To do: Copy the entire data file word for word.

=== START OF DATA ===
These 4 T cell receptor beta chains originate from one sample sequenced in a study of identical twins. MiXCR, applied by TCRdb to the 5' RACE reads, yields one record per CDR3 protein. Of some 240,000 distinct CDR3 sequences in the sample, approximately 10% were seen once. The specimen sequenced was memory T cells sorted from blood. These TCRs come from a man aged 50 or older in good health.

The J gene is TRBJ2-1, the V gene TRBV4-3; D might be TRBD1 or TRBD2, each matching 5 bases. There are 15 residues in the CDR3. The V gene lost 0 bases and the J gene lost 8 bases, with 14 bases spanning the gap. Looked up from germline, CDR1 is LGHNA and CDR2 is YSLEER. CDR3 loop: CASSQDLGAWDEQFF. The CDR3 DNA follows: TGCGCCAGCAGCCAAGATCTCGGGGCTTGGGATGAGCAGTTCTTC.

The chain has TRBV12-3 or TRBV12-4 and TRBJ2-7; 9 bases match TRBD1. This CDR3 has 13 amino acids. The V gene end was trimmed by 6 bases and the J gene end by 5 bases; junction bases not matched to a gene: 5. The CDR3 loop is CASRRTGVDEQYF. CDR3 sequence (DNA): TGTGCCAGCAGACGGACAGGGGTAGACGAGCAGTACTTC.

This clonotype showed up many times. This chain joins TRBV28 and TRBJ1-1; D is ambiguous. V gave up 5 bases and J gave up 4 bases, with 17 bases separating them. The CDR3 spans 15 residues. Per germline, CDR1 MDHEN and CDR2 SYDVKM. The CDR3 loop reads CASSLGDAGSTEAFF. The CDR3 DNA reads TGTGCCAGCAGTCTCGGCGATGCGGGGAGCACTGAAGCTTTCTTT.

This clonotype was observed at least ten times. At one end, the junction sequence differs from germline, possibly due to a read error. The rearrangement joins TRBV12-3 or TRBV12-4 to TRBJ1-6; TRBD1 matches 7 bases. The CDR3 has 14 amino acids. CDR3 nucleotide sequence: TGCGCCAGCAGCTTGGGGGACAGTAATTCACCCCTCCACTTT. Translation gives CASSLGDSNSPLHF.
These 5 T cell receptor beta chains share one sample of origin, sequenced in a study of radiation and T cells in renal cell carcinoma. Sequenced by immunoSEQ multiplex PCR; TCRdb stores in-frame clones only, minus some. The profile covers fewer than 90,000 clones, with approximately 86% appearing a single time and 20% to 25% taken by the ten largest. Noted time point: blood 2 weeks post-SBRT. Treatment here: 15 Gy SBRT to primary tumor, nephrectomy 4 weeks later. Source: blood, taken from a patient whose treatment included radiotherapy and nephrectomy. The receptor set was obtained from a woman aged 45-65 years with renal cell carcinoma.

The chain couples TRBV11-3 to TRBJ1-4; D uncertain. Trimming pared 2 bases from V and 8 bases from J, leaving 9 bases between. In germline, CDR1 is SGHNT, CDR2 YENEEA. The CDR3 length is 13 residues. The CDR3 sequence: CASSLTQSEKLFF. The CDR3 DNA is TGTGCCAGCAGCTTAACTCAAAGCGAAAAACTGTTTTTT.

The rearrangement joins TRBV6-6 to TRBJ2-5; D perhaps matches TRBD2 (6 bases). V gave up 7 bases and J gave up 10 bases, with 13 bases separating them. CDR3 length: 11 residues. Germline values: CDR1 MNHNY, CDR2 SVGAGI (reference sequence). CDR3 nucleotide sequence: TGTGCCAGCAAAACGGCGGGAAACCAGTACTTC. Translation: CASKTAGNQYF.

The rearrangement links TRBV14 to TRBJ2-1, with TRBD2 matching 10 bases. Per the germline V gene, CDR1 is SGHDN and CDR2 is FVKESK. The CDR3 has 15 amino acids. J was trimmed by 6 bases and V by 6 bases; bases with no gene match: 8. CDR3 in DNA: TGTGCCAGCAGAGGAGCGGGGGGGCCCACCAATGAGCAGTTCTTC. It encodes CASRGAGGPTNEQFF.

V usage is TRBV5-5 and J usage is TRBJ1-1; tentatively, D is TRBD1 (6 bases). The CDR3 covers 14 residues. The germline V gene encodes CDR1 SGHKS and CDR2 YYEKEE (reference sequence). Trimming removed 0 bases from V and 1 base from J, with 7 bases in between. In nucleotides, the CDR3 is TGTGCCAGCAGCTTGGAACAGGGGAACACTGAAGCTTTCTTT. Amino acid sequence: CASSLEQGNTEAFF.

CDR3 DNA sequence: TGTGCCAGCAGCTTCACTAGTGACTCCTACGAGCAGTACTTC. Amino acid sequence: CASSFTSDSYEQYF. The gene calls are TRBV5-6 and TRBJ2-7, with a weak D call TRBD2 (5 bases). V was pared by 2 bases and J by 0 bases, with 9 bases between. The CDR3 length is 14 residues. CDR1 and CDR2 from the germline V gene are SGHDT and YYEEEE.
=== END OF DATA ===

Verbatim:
These 4 T cell receptor beta chains originate from one sample sequenced in a study of identical twins. MiXCR, applied by TCRdb to the 5' RACE reads, yields one record per CDR3 protein. Of some 240,000 distinct CDR3 sequences in the sample, approximately 10% were seen once. The specimen sequenced was memory T cells sorted from blood. These TCRs come from a man aged 50 or older in good health.

The J gene is TRBJ2-1, the V gene TRBV4-3; D might be TRBD1 or TRBD2, each matching 5 bases. There are 15 residues in the CDR3. The V gene lost 0 bases and the J gene lost 8 bases, with 14 bases spanning the gap. Looked up from germline, CDR1 is LGHNA and CDR2 is YSLEER. CDR3 loop: CASSQDLGAWDEQFF. The CDR3 DNA follows: TGCGCCAGCAGCCAAGATCTCGGGGCTTGGGATGAGCAGTTCTTC.

The chain has TRBV12-3 or TRBV12-4 and TRBJ2-7; 9 bases match TRBD1. This CDR3 has 13 amino acids. The V gene end was trimmed by 6 bases and the J gene end by 5 bases; junction bases not matched to a gene: 5. The CDR3 loop is CASRRTGVDEQYF. CDR3 sequence (DNA): TGTGCCAGCAGACGGACAGGGGTAGACGAGCAGTACTTC.

This clonotype showed up many times. This chain joins TRBV28 and TRBJ1-1; D is ambiguous. V gave up 5 bases and J gave up 4 bases, with 17 bases separating them. The CDR3 spans 15 residues. Per germline, CDR1 MDHEN and CDR2 SYDVKM. The CDR3 loop reads CASSLGDAGSTEAFF. The CDR3 DNA reads TGTGCCAGCAGTCTCGGCGATGCGGGGAGCACTGAAGCTTTCTTT.

This clonotype was observed at least ten times. At one end, the junction sequence differs from germline, possibly due to a read error. The rearrangement joins TRBV12-3 or TRBV12-4 to TRBJ1-6; TRBD1 matches 7 bases. The CDR3 has 14 amino acids. CDR3 nucleotide sequence: TGCGCCAGCAGCTTGGGGGACAGTAATTCACCCCTCCACTTT. Translation gives CASSLGDSNSPLHF.
These 5 T cell receptor beta chains share one sample of origin, sequenced in a study of radiation and T cells in renal cell carcinoma. Sequenced by immunoSEQ multiplex PCR; TCRdb stores in-frame clones only, minus some. The profile covers fewer than 90,000 clones, with approximately 86% appearing a single time and 20% to 25% taken by the ten largest. Noted time point: blood 2 weeks post-SBRT. Treatment here: 15 Gy SBRT to primary tumor, nephrectomy 4 weeks later. Source: blood, taken from a patient whose treatment included radiotherapy and nephrectomy. The receptor set was obtained from a woman aged 45-65 years with renal cell carcinoma.

The chain couples TRBV11-3 to TRBJ1-4; D uncertain. Trimming pared 2 bases from V and 8 bases from J, leaving 9 bases between. In germline, CDR1 is SGHNT, CDR2 YENEEA. The CDR3 length is 13 residues. The CDR3 sequence: CASSLTQSEKLFF. The CDR3 DNA is TGTGCCAGCAGCTTAACTCAAAGCGAAAAACTGTTTTTT.

The rearrangement joins TRBV6-6 to TRBJ2-5; D perhaps matches TRBD2 (6 bases). V gave up 7 bases and J gave up 10 bases, with 13 bases separating them. CDR3 length: 11 residues. Germline values: CDR1 MNHNY, CDR2 SVGAGI (reference sequence). CDR3 nucleotide sequence: TGTGCCAGCAAAACGGCGGGAAACCAGTACTTC. Translation: CASKTAGNQYF.

The rearrangement links TRBV14 to TRBJ2-1, with TRBD2 matching 10 bases. Per the germline V gene, CDR1 is SGHDN and CDR2 is FVKESK. The CDR3 has 15 amino acids. J was trimmed by 6 bases and V by 6 bases; bases with no gene match: 8. CDR3 in DNA: TGTGCCAGCAGAGGAGCGGGGGGGCCCACCAATGAGCAGTTCTTC. It encodes CASRGAGGPTNEQFF.

V usage is TRBV5-5 and J usage is TRBJ1-1; tentatively, D is TRBD1 (6 bases). The CDR3 covers 14 residues. The germline V gene encodes CDR1 SGHKS and CDR2 YYEKEE (reference sequence). Trimming removed 0 bases from V and 1 base from J, with 7 bases in between. In nucleotides, the CDR3 is TGTGCCAGCAGCTTGGAACAGGGGAACACTGAAGCTTTCTTT. Amino acid sequence: CASSLEQGNTEAFF.

CDR3 DNA sequence: TGTGCCAGCAGCTTCACTAGTGACTCCTACGAGCAGTACTTC. Amino acid sequence: CASSFTSDSYEQYF. The gene calls are TRBV5-6 and TRBJ2-7, with a weak D call TRBD2 (5 bases). V was pared by 2 bases and J by 0 bases, with 9 bases between. The CDR3 length is 14 residues. CDR1 and CDR2 from the germline V gene are SGHDT and YYEEEE.